Why didn't you tell us? How could you have done this to us? That's the kind cry we'll soon hear from both taxpayers and retirees in many local pensions when they finally realize how little of their pensions will be paid.
The $54 million of taxpayer money Pat Quinn abused through his "anti-violence" program got him far more than the 32,000 votes by which he won the 2010 election. That's about $1,500 per vote. For that, you could get Mrs. O'Leary's cow elected in Chicago.
If Springfield eventually answers this right, an orderly, fair, though painful proceeding would be available to desperate Illinois cities, but getting it wrong would be catastrophic. The debate has started.
The Illinois legislature is considering requiring financial advisors, as a condition to getting any work from state pensions, to disclose how many of their senior staff are minorities, female and disabled, and how many contracts they have with companies that are minority owned or using minority staff for their work. It's wrong-headed and would be nearly impossible to comply with.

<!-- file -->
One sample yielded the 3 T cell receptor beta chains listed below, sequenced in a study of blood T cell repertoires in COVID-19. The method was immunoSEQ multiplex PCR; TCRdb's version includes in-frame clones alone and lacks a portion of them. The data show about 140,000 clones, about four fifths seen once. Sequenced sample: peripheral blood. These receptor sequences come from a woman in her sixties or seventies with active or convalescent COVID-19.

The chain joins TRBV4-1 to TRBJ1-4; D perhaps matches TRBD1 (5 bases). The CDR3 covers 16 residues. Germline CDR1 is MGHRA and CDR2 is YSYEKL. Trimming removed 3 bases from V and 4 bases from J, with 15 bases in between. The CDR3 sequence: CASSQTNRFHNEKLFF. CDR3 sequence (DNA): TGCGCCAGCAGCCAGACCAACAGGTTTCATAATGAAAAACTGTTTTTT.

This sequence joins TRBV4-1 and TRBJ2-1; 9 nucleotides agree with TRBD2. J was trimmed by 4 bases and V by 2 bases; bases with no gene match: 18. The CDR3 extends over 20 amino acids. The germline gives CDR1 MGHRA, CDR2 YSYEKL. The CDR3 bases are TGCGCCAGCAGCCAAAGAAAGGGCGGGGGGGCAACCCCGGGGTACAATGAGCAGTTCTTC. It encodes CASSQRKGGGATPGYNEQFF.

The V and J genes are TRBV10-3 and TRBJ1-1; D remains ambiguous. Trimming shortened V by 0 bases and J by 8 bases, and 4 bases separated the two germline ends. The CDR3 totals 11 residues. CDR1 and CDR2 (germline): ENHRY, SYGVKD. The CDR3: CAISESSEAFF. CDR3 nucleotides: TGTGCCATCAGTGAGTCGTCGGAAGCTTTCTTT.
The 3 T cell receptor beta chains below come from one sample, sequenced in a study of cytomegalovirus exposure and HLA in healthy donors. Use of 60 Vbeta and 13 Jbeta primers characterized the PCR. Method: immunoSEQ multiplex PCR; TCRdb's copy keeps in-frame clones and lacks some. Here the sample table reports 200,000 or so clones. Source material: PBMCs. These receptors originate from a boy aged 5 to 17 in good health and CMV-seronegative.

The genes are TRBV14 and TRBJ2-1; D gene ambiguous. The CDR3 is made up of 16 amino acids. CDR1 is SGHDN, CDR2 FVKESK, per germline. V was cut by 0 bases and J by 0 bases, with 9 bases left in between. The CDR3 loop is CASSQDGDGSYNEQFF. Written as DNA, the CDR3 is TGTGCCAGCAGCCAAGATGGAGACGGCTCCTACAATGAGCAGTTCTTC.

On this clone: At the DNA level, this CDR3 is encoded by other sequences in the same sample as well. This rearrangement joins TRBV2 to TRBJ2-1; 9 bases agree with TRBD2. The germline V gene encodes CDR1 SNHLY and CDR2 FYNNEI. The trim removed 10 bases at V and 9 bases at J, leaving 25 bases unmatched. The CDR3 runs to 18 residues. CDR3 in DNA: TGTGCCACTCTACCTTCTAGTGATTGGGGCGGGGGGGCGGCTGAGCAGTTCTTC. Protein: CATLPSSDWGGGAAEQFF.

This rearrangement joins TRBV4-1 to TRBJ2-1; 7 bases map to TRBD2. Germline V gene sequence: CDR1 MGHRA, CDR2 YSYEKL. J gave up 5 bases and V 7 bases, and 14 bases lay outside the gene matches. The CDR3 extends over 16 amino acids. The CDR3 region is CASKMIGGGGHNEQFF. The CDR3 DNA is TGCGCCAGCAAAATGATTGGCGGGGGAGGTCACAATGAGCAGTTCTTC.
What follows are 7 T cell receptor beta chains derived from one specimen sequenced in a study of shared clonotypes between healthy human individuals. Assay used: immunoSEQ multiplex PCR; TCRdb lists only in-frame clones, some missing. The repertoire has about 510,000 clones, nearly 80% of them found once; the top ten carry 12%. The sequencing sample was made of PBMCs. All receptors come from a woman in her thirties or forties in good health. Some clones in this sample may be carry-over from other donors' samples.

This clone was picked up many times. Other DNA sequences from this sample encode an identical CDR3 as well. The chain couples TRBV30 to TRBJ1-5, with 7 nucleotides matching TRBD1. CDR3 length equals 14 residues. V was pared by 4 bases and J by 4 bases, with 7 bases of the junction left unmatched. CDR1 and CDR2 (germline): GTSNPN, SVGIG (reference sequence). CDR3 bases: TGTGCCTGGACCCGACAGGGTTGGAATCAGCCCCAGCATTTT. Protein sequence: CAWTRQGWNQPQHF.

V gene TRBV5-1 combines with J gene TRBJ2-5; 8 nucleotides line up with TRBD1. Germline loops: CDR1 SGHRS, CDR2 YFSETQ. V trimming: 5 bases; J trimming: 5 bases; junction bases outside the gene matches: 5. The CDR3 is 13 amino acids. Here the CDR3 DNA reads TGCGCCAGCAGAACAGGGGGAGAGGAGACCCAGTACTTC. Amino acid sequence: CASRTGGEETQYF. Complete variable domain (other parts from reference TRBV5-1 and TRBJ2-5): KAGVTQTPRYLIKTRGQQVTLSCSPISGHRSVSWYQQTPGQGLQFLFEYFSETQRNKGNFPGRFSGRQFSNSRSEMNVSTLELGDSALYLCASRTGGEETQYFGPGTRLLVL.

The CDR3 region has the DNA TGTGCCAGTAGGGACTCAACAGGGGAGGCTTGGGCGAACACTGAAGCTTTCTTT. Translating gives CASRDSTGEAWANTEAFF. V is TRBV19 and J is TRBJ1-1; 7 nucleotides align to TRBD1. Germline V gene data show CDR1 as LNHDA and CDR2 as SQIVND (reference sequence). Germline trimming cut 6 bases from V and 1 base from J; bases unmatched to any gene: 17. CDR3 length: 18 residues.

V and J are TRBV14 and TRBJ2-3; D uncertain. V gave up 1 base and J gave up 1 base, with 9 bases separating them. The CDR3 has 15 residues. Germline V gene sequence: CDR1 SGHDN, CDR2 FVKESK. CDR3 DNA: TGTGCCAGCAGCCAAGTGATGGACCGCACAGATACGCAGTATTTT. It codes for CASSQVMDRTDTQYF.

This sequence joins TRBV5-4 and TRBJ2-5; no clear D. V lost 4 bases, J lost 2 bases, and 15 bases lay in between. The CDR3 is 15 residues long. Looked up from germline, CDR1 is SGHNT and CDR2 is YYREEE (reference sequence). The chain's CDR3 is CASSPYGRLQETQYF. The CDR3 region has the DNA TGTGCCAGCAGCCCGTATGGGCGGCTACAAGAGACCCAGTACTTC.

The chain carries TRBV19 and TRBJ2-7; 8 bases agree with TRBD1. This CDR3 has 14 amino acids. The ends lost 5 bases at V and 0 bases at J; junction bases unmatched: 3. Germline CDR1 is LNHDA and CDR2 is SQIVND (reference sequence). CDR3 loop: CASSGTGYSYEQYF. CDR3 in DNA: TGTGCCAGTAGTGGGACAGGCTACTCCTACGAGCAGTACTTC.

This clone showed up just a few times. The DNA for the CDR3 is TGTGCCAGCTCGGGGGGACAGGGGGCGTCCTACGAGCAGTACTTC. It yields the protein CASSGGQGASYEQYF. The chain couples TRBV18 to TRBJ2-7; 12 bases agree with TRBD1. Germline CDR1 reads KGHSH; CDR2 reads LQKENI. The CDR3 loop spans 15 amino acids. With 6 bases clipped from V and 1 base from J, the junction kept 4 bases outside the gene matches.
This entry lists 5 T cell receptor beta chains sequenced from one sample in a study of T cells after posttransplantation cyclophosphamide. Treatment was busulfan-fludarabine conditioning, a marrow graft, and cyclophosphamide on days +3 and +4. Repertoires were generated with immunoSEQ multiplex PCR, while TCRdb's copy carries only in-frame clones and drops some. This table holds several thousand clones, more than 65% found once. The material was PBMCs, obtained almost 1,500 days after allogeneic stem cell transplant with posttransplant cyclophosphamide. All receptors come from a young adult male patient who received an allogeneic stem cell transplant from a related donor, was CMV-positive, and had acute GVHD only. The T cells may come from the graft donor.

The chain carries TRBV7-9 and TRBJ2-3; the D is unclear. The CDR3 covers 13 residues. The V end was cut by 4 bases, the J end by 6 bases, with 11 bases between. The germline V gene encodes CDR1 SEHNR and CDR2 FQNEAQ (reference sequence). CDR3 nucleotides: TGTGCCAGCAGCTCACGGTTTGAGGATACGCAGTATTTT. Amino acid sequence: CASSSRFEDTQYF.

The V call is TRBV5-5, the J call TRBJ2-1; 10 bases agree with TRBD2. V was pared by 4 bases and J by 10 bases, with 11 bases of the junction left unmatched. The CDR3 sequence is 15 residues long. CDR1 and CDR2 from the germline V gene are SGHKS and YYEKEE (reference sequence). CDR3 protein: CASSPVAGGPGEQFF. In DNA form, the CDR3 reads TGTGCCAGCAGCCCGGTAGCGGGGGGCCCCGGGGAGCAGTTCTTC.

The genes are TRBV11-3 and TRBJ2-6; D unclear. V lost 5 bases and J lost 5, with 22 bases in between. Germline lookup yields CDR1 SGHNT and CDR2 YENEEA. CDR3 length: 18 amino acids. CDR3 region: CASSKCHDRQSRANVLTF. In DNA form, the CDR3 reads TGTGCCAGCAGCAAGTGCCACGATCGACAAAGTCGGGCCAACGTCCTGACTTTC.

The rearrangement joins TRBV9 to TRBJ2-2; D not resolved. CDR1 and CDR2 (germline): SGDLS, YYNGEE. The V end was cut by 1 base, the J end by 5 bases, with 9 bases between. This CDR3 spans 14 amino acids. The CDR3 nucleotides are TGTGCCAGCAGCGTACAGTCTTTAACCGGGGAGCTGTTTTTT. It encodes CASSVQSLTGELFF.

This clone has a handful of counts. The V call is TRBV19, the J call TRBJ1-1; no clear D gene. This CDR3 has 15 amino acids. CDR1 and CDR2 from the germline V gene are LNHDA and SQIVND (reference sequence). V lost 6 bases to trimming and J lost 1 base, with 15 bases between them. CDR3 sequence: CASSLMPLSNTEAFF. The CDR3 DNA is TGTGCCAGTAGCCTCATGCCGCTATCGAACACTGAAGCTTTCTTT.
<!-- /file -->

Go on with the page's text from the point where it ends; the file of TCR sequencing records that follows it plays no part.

Tens of millions of dollars will flow into Chicago out of GrubHub's IPO last week that will be recirculated into other local startups and philanthropy. To Steve Kaplan, Booth and Origin Ventures, our community owes special thanks.
How much of the new revenue that would come from higher taxes on Illinois' rich would be cancelled out because they leave or change their residence? While anecdotal evidence is overwhelming, don't expect your lawmakers to have the most obvious empirical data they should have to answer.
What's being called an "enemies list" of the American Federation of Teachers has been expanded to include supporters of the 'Illinois is Broke' campaign and other local targets, seeking to punish them by denying work from pensions around the country.
Though lesser known and not yet the subject legislative reform, pension troubles facing Illinois municipalities are every bit as severe as those facing the state.